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The Importance of Having Flood Insurance

Many homeowners might underestimate their risk of incurring flood damage - a mistake that could end up costing them thousands of dollars.

Throughout history, floods have caused serious devastation, resulting in damages that have reached into the billions.

In fact, the devastation caused by flooding can be so severe that the federal government will oversee disaster relief efforts when major flooding occurs. However, when the government steps in to assist in these emergencies, the tax payer is the one who gets hit with the bill.

In 1968, the United States Congress responded to the mounting flood losses and increasing disaster relief costs by establishing the National Flood Insurance Program, or NFIP, a program designed to assist property owners in financially insuring themselves in the event of serious flood damage.

Flooding Can Happen Anywhere

While individuals living in areas at high-risk for flooding, such as New Orleans, might understand the importance of carrying flood insurance, many communities underestimate their risk for flooding.

However, history has demonstrated that if it can rain, then it can flood. Even the desert-state of Arizona has experience serious flooding at least once every 10 years.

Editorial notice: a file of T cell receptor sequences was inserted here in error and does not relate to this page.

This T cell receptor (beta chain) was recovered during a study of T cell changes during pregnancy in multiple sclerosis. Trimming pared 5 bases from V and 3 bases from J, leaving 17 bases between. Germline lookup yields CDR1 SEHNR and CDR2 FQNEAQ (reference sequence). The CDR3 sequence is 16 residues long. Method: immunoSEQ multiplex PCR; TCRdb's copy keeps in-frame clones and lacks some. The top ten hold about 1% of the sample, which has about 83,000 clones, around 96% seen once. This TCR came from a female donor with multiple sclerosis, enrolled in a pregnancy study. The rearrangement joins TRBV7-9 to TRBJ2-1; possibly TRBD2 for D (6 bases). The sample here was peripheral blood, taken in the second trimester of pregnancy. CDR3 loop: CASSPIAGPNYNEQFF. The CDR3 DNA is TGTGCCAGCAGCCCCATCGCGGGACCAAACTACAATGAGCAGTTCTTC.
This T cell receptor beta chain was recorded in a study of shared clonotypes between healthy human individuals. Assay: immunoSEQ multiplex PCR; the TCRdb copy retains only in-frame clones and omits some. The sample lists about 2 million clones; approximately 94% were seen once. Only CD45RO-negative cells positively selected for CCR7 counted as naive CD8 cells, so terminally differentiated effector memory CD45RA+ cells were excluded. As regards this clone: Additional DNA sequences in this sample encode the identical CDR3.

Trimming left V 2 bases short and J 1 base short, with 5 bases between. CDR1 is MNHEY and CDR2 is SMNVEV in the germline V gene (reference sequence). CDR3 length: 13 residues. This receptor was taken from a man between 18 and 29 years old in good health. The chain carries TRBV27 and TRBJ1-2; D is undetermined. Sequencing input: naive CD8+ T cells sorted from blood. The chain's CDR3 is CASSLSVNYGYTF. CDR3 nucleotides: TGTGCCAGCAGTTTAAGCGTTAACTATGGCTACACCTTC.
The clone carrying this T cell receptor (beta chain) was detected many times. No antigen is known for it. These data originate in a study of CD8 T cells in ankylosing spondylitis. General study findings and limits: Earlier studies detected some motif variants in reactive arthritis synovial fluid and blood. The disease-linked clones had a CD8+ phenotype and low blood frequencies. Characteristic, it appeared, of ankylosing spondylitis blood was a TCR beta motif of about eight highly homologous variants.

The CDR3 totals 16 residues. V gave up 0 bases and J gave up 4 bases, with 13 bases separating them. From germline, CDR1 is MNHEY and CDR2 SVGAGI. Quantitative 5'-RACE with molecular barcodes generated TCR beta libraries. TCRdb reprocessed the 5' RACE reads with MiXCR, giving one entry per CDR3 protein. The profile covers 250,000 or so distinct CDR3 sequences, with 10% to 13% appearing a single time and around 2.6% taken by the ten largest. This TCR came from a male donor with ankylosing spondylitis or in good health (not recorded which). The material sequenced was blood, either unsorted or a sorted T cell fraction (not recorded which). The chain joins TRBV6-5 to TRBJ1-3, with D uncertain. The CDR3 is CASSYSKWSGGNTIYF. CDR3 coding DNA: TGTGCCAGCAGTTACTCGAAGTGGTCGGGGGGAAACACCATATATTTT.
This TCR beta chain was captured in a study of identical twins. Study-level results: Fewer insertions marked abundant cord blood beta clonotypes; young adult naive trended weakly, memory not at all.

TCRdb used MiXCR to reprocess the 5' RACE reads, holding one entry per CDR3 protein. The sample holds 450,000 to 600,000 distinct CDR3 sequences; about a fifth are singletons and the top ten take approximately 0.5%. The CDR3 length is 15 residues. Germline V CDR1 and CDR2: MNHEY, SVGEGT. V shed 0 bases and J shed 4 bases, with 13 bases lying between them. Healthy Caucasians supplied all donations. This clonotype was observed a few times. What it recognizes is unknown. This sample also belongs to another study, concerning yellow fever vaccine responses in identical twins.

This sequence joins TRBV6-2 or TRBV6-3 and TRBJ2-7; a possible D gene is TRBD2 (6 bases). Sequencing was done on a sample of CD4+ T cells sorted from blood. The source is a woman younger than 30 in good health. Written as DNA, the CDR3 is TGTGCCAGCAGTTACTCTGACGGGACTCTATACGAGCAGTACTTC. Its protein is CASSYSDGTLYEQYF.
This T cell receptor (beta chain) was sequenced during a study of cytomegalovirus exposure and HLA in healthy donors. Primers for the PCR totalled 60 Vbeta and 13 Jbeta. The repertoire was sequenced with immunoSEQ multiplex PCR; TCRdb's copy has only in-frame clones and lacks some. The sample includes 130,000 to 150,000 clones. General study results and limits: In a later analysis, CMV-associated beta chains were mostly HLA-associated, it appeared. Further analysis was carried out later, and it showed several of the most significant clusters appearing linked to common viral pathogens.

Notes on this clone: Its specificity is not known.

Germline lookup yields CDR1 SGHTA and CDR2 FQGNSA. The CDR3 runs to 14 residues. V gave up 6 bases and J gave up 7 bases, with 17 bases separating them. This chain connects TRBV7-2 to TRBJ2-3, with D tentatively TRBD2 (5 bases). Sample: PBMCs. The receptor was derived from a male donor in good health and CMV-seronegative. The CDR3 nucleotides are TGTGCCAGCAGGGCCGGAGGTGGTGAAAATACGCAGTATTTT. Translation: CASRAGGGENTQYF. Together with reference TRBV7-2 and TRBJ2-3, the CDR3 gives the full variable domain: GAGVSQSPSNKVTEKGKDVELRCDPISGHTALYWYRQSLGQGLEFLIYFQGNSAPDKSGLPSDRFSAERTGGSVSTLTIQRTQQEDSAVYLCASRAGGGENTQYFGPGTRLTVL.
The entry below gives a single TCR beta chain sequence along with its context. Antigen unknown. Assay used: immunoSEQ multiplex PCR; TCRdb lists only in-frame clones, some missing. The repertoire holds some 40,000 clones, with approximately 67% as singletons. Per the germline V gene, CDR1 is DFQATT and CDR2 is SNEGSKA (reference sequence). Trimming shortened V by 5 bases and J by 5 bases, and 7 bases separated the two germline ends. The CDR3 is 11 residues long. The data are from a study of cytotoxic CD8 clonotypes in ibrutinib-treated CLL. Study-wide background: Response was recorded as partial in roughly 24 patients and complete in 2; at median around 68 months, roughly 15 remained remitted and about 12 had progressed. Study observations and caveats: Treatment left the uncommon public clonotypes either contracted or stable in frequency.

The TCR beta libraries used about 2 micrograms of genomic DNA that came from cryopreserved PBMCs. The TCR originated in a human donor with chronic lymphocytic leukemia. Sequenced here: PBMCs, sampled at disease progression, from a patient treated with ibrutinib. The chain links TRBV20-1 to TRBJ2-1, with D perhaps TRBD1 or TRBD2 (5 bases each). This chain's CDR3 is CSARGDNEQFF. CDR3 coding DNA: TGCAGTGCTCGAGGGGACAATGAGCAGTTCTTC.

A flood is defined as a temporary condition in which two or more acres of normally dry land or two or more properties are inundated with water or mudflow. While a number of weather-related events, such as hurricanes or tropical storms, can cause flooding, other events, such as the inability of outdated infrastructure to handle rapid downpour of water, can lead to flooding as well. This scenario was the case when the levees broke in New Orleans after Hurricane Katrina hit in 2005.

When NFIP was originally established, the federal government estimated that only 5,000 communities were at risk for flooding. However, after studying the problem in greater depth, government officials discovered that more than 20,000 counties and towns were at risk of flooding to some degree.

Determining an Area's Risk Level

The NFIP takes into account several factors to determine a particular area's risk level for flooding:

  • rainfall,
  • river-flow and tidal-surge data,
  • topography,
  • flood-control measures, and
  • developmental changes.

Once these factors are analyzed, the NFIP places an area in one of three flood risk levels:

High-Risk Flood Area

A high-risk flood area has a 1 percent or greater chance of flooding in any given year, or a 26 percent change of flooding during a 30-year period. Owners of homes or businesses located in high-risk flood areas that have mortgages from federally regulated or insured lenders are required to carry flood insurance.

Moderate-to-Low Risk Areas

A moderate-to-low risk area is one that is still at risk for flooding but to a lesser degree than a high-risk area. Owners of homes or businesses located within a moderate-to-low risk area are not required to carry flood insurance even when they still have mortgages on the properties. While the risk of flooding is lower in a moderate-to-low risk area compared to a high-risk area, many experts recommend that residents still purchase flood insurance. These experts point to the fact that one out of every four flood claims, or 25 percent, stem from floods that occurred in moderate-to-low risk areas.

Undetermined-Risk Area

An undetermined-risk area represents a location for which the risk level for flooding has not yet been determined.